Skin lightening products have been popular for many years, and many men and women have used them to combat problems like hyperpigmentation and melasma. Others have simply used skin lightening products to give their skin the appearance they’ve always wanted.
In the 1980s and 1990s, skin lightening products were pretty much only prescribed by dermatologists, and they were often full of harsh chemicals that could damage or irritate your skin. However, in recent years, over-the-counter products made by cosmetics companies have become more and more popular.
Still, some people that want to use skin lightening products think that they can make their own if they just get the right ingredients. After all, you can make your own soap and moisturizer with relative ease, so why not skin lightening products?
Unfortunately, homemade skin lightening products are likely to do more harm than good if they do anything at all.
Many people that advocate making their own homemade skin lightening products do so because they can use all-natural ingredients that aren’t processed with chemicals. For those people, making their own skin lightening products, it makes them feel like they have more control over what they’re putting on their skin.
While many companies that make skin lightening products do use potentially harmful chemicals, not all do. In fact, many cosmetics companies use all-natural ingredients – even as their main ingredient.
In fact, kojic acid is commonly used in all-natural skin lightening products. Kojic acid is all-natural and derived from fungi. Kojic acid isn’t an ingredient that most people are going to be able to get or work with at home, either.
Dermatologist-recommended or prescription-only skin lightening treatments might contain chemicals like hydroquinone that are controversial. However, you don’t have to make your own skin lightening product to make sure you’re using all-natural products on your body.
Making your own skin lightening products might sound like a good way to save money, but are the ingredients you’re really putting on your face safe?
Many people that make homemade skin lightening products use ingredients like lemon or lime juice or essential oils. Using lemon or lime juice as a skin lightening agent can damage your skin and leave it red and sore. Using citrus juice can also lead to severe irritation and dryness.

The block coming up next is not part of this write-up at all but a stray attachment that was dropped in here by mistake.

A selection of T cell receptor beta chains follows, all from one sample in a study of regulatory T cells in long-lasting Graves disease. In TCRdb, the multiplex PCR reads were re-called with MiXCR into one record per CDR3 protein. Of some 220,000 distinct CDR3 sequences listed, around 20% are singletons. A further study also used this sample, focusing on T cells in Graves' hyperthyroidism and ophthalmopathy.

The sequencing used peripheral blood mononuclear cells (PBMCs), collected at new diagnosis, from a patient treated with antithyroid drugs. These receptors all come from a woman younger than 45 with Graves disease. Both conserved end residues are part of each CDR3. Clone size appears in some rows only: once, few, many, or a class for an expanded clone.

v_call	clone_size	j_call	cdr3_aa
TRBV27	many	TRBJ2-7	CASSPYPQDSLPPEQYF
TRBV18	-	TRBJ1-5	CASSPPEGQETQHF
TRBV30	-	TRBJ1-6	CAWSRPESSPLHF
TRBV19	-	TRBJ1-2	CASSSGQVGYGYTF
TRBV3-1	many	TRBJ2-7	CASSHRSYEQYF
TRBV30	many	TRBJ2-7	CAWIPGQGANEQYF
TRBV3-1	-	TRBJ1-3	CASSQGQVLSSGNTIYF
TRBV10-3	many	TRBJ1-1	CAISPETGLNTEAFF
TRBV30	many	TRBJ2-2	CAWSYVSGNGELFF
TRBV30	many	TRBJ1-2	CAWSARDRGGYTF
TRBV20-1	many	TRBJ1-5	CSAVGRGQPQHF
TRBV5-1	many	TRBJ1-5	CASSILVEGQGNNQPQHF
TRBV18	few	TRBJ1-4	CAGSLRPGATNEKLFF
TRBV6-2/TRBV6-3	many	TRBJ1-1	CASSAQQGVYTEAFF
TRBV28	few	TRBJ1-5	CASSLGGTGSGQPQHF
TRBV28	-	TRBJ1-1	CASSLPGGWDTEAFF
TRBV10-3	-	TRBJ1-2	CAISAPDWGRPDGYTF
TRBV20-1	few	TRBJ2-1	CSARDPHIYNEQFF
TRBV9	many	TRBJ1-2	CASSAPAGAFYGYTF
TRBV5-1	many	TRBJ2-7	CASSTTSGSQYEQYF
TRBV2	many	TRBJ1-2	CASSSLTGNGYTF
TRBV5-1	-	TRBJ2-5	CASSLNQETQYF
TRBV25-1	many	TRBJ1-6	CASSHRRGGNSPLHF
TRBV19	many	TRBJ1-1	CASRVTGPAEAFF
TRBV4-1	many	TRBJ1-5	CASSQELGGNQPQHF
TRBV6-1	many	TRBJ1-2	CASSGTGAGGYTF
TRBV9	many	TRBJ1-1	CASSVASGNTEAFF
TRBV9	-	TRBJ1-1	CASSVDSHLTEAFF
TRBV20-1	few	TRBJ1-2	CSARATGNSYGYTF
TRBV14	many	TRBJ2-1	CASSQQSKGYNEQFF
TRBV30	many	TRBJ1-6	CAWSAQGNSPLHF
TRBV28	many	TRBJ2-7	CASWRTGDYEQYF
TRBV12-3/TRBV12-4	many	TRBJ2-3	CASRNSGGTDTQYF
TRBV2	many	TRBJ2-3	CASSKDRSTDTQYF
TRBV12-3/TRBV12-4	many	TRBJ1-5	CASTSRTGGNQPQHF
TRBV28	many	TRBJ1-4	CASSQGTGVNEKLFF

Citrus juice can also make your skin more prone to sunburn – even if you don’t use it every single day.
Essential oils can be safely used on your skin, but they need to be diluted at the right ratio. Measuring essential oils is a fairly difficult process since such a finite amount of an essential oil would be needed for skin care purposes.
Not diluting essential oils properly can cause all sorts of skin problems, including rashes, irritation and breakouts. Using essential oils at too high of a strength can also cause desensitization in some people, and it doesn’t always go away. That’s why most dermatologists will tell you to avoid using essential oils on your skin unless you have an intimate understanding of how to mix them with base ingredients or carrier oils.
Where you mix homemade skin lightening products is also a major issue. Cosmetics companies make their products in laboratories that are germ-free.
If you’re making your own skin care products, chances are you’re doing it in the kitchen. Some people even use the same tools they use for food. While your kitchen may be clean, it’s probably not clean enough to make quality skin care products that are completely free of bacteria in.
Over-the-counter products and dermatologist-prescribed products for skin lightening work. They work efficiently, and they work well, often in a relatively short period of time.
Homemade products aren’t always so effective. In fact, they may not work at all, even if you’ve carefully selected and mixed your ingredients. After all, you’re not a chemist and likely don’t understand the complex interplay between ingredients necessary to make a quality skin lightening product.
If something you make at home does work, it likely won’t work as well, and you may have to use it for much longer until you begin to see minimal results.
Choose dermatologist-prescribed or quality over-the-counter products manufactured by cosmetics companies instead of making your own skin lightening products.
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